The Connection Between MGUS, Lupus, and Rheumatoid Arthritis
Living with lupus or rheumatoid arthritis calls for constant learning. There is much to know about these complex illnesses, varying treatment options, and ways to improve quality of life. People with rheumatic conditions find they are also at risk for other disorders, including monoclonal gammopathy of undetermined significance (MGUS).
What is MGUS?
MGUS is a disorder of the plasma cells, which live in the body’s bone marrow. Plasma cells play a key role in immunity. These cells create antibodies or proteins (also called immunoglobulin) that protect the body from illness.1
In MGUS, the plasma cells produce too many copies of matching proteins called monoclonal proteins. A certain amount (<3 g/dL) of these monoclonal proteins exist in people with MGUS. The plasma cells can also multiply in MGUS but make up no more than 10 percent of cells in the bone marrow.1-3
People with MGUS have no noticeable signs to alert them of the disorder. The increase in proteins and plasma cells does not usually affect organ function or result in symptoms. Doctors often detect MGUS when these raised levels appear on blood tests that people undergo for other reasons.1-3
While doctors have not found what triggers MGUS, they must keep an eye on this disorder. Some types of MGUS can quickly advance and become blood cancers, including amyloidosis, lymphoma, and multiple myeloma.1-3
What are the rates and risk factors for MGUS?
MGUS is the most common plasma cell disorder. MGUS accounts for 67 percent of all plasma cell disorders. Light chain amyloidosis, smoldering multiple myeloma, and solitary plasmacytoma are other plasma cell disorders.1,3
Several factors increase a person’s risk of MGUS. Gender is one of those factors. MGUS affects more men than women.3
Research also shows that older adults have a higher rate of MGUS. The rate ranges between 3.2 and 5.1 percent in people ages 50 and above. One study found the rate as high as 7.5 percent in people ages 85 and above.3
Studies have also revealed a link between MGUS and rheumatic conditions like lupus and rheumatoid arthritis.
A study published in 2007 showed that monoclonal gammopathy (MG) occurs more often in people with lupus than in those without lupus. Out of 1,083 people in the study, 59 people (about 5 percent) had MG. Although cancer was found in 15.3 percent of those with MG, the rate was not much higher than in those without MG.4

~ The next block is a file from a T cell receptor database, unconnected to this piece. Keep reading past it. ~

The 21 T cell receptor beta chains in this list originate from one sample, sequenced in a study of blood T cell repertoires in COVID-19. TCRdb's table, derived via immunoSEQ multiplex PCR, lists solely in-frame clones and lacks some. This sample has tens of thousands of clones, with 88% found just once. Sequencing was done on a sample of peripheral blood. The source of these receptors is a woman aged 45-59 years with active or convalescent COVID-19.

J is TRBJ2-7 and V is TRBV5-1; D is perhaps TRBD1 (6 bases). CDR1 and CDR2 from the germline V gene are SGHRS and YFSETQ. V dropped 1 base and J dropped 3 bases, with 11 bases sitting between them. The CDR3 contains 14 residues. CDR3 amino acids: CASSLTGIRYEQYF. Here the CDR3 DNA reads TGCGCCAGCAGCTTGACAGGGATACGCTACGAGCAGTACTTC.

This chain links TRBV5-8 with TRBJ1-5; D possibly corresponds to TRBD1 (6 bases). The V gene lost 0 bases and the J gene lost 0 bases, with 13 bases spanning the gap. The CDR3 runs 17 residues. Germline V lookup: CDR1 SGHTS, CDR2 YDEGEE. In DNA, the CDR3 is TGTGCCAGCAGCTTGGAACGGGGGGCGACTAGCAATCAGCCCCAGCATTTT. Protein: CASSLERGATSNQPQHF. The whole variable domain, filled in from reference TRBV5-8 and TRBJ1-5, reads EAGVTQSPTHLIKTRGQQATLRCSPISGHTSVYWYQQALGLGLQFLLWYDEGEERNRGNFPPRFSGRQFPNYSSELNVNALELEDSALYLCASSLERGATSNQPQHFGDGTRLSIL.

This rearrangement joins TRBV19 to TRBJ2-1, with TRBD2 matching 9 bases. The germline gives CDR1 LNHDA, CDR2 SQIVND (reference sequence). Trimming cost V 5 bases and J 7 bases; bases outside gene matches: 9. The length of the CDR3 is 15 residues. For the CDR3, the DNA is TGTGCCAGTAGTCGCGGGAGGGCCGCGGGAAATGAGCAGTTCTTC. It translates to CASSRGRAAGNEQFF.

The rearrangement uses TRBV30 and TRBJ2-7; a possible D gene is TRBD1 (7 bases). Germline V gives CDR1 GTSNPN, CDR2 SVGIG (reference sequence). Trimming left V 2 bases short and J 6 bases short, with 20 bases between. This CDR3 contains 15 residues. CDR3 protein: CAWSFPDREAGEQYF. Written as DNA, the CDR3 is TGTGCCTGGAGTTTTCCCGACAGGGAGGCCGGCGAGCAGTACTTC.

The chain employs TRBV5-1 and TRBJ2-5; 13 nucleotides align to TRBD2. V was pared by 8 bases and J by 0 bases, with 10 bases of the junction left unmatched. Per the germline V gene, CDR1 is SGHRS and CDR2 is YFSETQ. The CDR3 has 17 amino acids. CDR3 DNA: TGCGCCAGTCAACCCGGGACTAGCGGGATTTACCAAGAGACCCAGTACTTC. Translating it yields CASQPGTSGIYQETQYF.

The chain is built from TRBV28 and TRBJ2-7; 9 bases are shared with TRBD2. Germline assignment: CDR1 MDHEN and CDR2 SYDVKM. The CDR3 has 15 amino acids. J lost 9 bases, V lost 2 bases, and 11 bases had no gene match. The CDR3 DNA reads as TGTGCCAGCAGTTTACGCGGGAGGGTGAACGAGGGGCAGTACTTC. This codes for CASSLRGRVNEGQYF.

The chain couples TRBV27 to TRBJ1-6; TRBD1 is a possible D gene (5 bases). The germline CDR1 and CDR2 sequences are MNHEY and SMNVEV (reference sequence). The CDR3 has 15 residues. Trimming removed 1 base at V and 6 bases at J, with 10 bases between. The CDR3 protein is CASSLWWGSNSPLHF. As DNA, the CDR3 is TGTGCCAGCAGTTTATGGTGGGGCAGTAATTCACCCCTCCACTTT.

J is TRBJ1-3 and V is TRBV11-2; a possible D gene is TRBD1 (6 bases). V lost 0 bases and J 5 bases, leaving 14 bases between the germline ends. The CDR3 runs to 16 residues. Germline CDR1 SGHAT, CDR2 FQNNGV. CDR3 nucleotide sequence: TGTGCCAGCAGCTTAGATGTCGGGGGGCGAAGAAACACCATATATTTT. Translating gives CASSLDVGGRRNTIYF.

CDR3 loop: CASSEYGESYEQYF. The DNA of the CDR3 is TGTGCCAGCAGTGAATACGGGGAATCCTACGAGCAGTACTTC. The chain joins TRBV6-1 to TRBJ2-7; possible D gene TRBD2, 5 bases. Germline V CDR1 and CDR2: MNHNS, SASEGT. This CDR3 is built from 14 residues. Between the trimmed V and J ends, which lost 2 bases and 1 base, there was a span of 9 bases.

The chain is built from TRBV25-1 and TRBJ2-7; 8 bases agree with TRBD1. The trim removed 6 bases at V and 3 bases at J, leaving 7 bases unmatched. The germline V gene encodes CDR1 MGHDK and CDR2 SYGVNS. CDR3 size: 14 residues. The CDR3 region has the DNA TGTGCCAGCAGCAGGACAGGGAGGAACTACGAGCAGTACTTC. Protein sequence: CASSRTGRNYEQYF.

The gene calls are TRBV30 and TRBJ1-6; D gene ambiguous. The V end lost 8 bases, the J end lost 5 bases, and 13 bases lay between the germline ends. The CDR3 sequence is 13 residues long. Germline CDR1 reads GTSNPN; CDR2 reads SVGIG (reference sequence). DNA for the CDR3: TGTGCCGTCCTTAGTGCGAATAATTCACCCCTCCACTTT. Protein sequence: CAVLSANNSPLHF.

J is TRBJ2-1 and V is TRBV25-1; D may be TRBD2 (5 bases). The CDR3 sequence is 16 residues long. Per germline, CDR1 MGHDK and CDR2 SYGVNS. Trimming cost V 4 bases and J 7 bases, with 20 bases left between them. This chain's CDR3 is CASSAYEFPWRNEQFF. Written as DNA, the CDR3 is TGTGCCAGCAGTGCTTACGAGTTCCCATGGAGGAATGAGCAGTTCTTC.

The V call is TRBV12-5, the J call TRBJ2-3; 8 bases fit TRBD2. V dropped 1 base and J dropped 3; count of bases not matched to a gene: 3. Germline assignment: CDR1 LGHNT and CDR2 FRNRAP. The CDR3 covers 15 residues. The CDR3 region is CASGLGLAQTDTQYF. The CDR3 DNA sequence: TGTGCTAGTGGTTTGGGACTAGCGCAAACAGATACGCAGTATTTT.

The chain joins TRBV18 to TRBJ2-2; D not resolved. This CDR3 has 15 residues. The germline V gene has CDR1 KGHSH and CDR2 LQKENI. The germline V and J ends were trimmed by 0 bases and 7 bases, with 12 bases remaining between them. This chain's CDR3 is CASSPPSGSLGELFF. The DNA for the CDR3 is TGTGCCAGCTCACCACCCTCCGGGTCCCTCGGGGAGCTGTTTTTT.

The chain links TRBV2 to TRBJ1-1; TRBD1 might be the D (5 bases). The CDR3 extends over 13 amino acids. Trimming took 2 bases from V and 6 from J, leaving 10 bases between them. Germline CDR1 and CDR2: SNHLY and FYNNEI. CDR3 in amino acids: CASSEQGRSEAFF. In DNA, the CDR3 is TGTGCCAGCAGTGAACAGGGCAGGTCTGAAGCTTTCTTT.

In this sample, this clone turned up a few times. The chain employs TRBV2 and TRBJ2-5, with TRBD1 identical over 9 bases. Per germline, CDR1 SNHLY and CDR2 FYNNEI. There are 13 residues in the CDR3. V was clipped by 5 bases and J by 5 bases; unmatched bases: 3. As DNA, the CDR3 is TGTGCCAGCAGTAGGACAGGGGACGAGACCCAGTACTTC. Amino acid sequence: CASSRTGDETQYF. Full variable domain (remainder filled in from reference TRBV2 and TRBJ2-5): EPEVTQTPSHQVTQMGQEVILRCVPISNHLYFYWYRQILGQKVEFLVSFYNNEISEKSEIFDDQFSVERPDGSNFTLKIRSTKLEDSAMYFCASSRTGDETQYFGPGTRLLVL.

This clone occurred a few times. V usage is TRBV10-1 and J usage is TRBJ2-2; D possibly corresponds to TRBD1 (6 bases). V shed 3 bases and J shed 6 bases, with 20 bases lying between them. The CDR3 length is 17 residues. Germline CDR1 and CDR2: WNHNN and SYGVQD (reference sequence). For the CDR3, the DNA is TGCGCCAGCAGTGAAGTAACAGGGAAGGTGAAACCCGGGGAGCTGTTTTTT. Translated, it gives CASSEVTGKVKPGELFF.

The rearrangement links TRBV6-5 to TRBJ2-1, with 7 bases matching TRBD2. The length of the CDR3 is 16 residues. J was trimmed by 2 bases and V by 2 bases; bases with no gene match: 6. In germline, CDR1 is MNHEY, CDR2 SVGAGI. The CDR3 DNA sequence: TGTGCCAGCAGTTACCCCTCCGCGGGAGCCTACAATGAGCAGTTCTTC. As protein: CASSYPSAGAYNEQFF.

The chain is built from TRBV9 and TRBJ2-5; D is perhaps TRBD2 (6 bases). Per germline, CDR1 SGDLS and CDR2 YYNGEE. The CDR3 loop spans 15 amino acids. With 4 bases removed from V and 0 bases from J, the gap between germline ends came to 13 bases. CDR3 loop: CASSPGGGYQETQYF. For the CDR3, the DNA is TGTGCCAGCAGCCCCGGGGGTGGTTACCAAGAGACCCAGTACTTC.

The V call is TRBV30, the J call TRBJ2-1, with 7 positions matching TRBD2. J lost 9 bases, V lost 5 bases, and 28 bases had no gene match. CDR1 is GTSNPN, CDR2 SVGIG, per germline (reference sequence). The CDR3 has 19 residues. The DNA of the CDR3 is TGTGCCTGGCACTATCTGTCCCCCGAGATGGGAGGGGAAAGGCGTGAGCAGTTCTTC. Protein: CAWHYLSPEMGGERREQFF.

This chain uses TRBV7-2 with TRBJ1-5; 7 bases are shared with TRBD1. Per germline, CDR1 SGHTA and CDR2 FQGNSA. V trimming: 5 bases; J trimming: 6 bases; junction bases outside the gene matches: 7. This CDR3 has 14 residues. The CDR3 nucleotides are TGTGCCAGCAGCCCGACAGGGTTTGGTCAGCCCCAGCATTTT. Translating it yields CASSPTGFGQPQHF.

A 2018 study assessed 41 people with MG and rheumatic diseases such as lupus and rheumatoid arthritis. More than 50 percent of the people had increased disease activity. Cancer was found in 17.1 percent of those in the study.5
MGUS does come with the risk of developing blood cancer. However, blood cancers form in only 1 percent of people with MGUS every year.1,3
How is MGUS treated?
People with MGUS do not require treatment. However, if MGUS progresses to blood cancer, treatment is needed and may include chemotherapy and other drugs.1,3
Doctors recommend continual monitoring and regular testing for people with MGUS. Tests can track blood counts and levels of calcium, monoclonal proteins, and plasma cells. The goal is to check for anything that points to blood cancer, such as bone lesions, cell overgrowth, and kidney issues.1,3,5
How often a person with MGUS needs to undergo testing depends on their level of risk. The International Myeloma Working Group and European Myeloma Network agree that a follow-up exam should occur 6 months after diagnosis. After that, future exams may occur yearly or every 2 to 3 years.3
People with lupus and rheumatoid arthritis learn to look out for many things. Among them are signs of a flare-up and disease progression, as well as other disorders like MGUS. The presence of MGUS calls for even more careful watching.
Knowing your condition is one of the best ways to protect your health. Having lupus and/or rheumatoid arthritis comes with added risks like MGUS. Your doctor can help you monitor all aspects of your health and recommend treatment as needed.
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